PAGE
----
India lost $87 billion to climate disasters in 2020: Report
India’s loss was second to China, which lost $238 billion in 2020, the UN weather agency said in its State of the Climate in Asia report
India lost $87 billion last year due to disasters such as cyclones, floods and droughts, the World Meteorological Organisation (WMO) said in a report on Tuesday, as global warming starts impacting lives and property.
India’s loss was second to China, which lost $238 billion in 2020, the UN weather agency said in its State of the Climate in Asia report, citing estimates by the United Nations Economic and Social Commission for Asia and the Pacific. Losses in Japan was marginally less than India’s at $85 billion.
Droughts were responsible for most of the damage, the weather organisation said.
Last year was the warmest on record in Asia, with mean temperature 1.39 degrees Celsius above the average between 1981 and 2010, which highlights the extent of the climate crisis ahead of the global summit in Glasgow starting later this week.
Many places suffered extreme heat, including a record of 38 degrees Celsius in Verkhoyansk in Russia, the highest known temperature anywhere within the Arctic Circle. The East Asian and South Asian summer monsoons were unusually active, the report said. Combined with frequent cyclones, floods and landslides, they led to loss of life and caused widespread displacement in many countries.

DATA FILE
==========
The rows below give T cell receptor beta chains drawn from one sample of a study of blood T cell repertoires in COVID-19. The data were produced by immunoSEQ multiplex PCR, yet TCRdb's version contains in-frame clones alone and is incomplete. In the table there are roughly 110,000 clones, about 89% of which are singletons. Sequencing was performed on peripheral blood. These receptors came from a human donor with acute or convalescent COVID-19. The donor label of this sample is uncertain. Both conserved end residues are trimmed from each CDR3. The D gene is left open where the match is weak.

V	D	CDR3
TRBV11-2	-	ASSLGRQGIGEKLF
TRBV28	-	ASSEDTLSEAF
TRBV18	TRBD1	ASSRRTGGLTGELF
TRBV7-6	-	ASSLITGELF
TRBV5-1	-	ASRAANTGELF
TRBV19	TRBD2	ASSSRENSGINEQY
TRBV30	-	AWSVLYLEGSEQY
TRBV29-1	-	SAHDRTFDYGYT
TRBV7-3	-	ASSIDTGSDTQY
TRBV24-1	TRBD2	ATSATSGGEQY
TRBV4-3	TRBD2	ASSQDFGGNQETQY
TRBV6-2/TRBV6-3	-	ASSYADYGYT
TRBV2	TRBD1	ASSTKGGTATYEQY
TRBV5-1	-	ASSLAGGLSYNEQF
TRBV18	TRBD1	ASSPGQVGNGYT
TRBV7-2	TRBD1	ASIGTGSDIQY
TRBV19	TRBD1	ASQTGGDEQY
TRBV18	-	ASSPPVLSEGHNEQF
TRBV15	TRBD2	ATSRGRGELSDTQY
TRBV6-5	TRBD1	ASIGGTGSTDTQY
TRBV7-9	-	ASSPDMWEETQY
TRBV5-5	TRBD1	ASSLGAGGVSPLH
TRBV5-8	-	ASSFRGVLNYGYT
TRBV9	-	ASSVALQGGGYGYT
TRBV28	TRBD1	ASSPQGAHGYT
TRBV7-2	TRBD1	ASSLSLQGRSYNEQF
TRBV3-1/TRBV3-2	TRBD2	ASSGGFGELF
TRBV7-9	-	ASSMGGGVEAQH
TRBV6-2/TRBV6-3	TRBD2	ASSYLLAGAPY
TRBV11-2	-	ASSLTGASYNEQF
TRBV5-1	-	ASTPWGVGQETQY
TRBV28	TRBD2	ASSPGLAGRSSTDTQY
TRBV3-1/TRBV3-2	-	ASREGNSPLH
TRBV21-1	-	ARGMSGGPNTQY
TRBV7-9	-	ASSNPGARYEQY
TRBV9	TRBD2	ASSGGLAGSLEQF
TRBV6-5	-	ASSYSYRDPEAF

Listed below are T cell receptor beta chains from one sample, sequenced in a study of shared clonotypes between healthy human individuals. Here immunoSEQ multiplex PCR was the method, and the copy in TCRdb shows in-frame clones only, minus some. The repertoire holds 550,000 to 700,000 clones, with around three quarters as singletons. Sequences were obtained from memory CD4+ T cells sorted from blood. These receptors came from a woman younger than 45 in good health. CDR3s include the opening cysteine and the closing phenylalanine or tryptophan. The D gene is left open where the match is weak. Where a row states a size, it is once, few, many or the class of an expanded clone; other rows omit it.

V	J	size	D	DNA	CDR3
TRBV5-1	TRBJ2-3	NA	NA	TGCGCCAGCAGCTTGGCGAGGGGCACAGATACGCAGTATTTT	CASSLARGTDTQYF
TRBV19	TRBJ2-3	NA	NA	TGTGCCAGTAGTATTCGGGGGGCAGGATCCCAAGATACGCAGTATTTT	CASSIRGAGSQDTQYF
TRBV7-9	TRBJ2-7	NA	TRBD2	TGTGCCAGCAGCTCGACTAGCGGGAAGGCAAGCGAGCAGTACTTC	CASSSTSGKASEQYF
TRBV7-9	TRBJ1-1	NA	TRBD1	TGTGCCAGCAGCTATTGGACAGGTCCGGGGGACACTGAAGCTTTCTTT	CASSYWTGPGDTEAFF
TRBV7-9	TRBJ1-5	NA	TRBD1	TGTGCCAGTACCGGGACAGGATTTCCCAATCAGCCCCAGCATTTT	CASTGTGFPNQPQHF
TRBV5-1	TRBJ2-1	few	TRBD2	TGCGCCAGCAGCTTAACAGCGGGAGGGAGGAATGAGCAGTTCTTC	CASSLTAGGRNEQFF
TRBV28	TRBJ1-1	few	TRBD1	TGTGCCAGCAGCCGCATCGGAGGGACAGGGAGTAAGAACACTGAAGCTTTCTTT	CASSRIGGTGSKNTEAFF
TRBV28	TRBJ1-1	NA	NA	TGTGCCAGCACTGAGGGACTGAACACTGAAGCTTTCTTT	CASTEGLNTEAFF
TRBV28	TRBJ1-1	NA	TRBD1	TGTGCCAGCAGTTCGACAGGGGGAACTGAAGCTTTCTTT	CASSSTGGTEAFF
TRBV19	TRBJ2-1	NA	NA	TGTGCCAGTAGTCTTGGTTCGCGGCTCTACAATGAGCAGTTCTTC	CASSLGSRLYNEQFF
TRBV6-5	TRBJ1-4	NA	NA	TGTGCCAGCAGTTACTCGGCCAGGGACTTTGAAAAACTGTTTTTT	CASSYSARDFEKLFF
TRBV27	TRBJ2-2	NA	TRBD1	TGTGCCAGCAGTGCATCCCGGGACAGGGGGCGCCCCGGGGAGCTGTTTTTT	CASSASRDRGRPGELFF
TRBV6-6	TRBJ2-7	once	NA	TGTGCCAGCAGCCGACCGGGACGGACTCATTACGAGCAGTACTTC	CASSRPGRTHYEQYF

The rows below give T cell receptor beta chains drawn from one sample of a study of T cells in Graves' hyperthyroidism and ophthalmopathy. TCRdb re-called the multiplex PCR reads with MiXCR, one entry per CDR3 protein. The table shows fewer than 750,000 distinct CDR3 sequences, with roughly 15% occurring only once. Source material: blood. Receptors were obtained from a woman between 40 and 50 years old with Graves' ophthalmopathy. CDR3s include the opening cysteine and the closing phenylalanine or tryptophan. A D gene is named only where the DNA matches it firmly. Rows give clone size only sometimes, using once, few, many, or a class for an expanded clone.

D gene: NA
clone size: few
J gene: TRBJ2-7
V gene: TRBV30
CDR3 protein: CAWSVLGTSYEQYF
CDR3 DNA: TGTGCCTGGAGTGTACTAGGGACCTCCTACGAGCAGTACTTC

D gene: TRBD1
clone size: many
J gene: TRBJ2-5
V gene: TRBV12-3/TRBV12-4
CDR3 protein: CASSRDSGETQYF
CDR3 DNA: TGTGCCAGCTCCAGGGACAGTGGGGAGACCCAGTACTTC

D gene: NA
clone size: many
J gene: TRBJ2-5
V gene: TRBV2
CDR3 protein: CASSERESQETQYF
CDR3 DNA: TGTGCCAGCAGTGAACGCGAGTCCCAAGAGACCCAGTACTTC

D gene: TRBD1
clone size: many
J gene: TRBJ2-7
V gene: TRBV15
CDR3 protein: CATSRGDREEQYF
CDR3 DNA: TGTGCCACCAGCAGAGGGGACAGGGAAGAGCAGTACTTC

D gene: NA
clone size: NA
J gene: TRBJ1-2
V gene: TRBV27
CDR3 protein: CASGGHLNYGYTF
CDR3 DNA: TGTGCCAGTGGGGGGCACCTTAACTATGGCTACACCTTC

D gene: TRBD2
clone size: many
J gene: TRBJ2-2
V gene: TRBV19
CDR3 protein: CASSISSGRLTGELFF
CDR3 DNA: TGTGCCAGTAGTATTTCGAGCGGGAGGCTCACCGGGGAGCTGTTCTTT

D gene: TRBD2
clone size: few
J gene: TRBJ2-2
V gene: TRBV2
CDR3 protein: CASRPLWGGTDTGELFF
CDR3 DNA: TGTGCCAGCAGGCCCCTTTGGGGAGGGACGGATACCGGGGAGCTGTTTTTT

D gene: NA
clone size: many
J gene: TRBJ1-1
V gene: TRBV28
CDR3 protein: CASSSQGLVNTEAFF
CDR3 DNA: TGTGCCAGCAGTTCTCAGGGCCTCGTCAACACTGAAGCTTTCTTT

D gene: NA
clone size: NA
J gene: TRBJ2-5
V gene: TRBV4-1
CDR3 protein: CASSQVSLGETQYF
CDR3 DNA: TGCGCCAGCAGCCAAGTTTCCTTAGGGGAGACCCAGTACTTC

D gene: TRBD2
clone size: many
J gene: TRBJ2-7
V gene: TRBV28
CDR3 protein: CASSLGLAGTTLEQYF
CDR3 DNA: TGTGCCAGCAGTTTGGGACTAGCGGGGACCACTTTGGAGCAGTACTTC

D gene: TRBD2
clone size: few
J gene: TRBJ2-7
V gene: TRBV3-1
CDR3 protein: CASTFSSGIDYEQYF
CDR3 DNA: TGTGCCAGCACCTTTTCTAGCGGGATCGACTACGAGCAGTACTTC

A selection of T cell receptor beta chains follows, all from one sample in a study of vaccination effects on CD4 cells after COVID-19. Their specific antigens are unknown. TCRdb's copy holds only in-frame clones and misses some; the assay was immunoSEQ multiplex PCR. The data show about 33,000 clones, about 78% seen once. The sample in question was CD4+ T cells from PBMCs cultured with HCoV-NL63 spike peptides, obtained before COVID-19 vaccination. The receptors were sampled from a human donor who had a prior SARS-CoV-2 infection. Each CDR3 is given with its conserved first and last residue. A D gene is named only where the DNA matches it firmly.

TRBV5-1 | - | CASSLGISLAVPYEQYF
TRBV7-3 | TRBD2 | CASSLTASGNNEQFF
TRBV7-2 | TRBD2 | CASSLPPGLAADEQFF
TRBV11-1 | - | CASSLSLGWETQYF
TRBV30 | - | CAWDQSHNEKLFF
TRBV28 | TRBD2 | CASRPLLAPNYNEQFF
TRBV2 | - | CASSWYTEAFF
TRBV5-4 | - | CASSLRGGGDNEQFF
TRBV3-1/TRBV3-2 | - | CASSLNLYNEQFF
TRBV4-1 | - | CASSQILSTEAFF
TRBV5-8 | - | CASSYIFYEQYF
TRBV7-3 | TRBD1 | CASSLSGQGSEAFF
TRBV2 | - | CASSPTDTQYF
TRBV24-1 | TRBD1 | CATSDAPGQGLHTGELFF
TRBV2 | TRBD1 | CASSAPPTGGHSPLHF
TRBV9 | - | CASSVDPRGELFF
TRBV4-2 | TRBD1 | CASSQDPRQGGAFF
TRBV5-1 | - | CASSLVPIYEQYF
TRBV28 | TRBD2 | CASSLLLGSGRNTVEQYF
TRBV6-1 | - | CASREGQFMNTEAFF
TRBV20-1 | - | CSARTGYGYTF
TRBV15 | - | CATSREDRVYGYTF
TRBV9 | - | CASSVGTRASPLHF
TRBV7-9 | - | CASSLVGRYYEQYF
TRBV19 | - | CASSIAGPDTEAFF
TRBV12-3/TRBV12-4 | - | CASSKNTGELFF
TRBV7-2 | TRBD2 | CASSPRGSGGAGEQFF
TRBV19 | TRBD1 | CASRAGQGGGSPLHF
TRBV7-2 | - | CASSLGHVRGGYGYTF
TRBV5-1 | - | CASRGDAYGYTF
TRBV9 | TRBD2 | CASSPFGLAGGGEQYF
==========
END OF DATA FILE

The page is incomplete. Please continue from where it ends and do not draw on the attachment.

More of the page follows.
Cyclone Amphan, one of the strongest storms ever, hit the Sundarbans, the world’s largest mangrove forest straddling India and Bangladesh, in May 2020, displacing 2.4 million people in India and 2.5 million people in Bangladesh, the report said.
The Indian Ocean is also warming up rapidly, along with the Pacific and the Arctic, all of which saw record temperatures on their surface. Sea surface temperatures in and around Asia are increasing three times more than the global average, particularly in the Arabian sea, WMO said. Warmer sea surface increase the probability of severe storms.
“Weather and climate hazards, especially floods, storms and droughts, had significant impacts in many countries of the region, affecting agriculture and food security, contributing to increased displacement and vulnerability of migrants, refugees and displaced people, worsening health risks and exacerbating environmental issues and losses of natural ecosystems,” UN weather chief Petteri Taalas said in a statement.
Assam, Andhra Pradesh, Maharashtra, Karnataka and Bihar are most vulnerable to extreme climate events such as floods, droughts and cyclones in India, according to the Climate Vulnerability Index by the Council on Energy, Environment and Water (CEEW), a New Delhi-based think tank.
Overall, 27 Indian states and Union territories are vulnerable to extreme climate events, which often disrupt the local economy and displace weaker communities, CEEW said. More than 80% Indians live in districts vulnerable to climate risks, said the report.
“The frequency and intensity of extreme climate events in India have increased by almost 200% since 2005,” said CEEW’s Abinash Mohanty, lead author of the index report. “With loss and damage rising exponentially due to the climate crisis, India must demand climate finance for adaptation-based climate actions at the Glasgow summit.”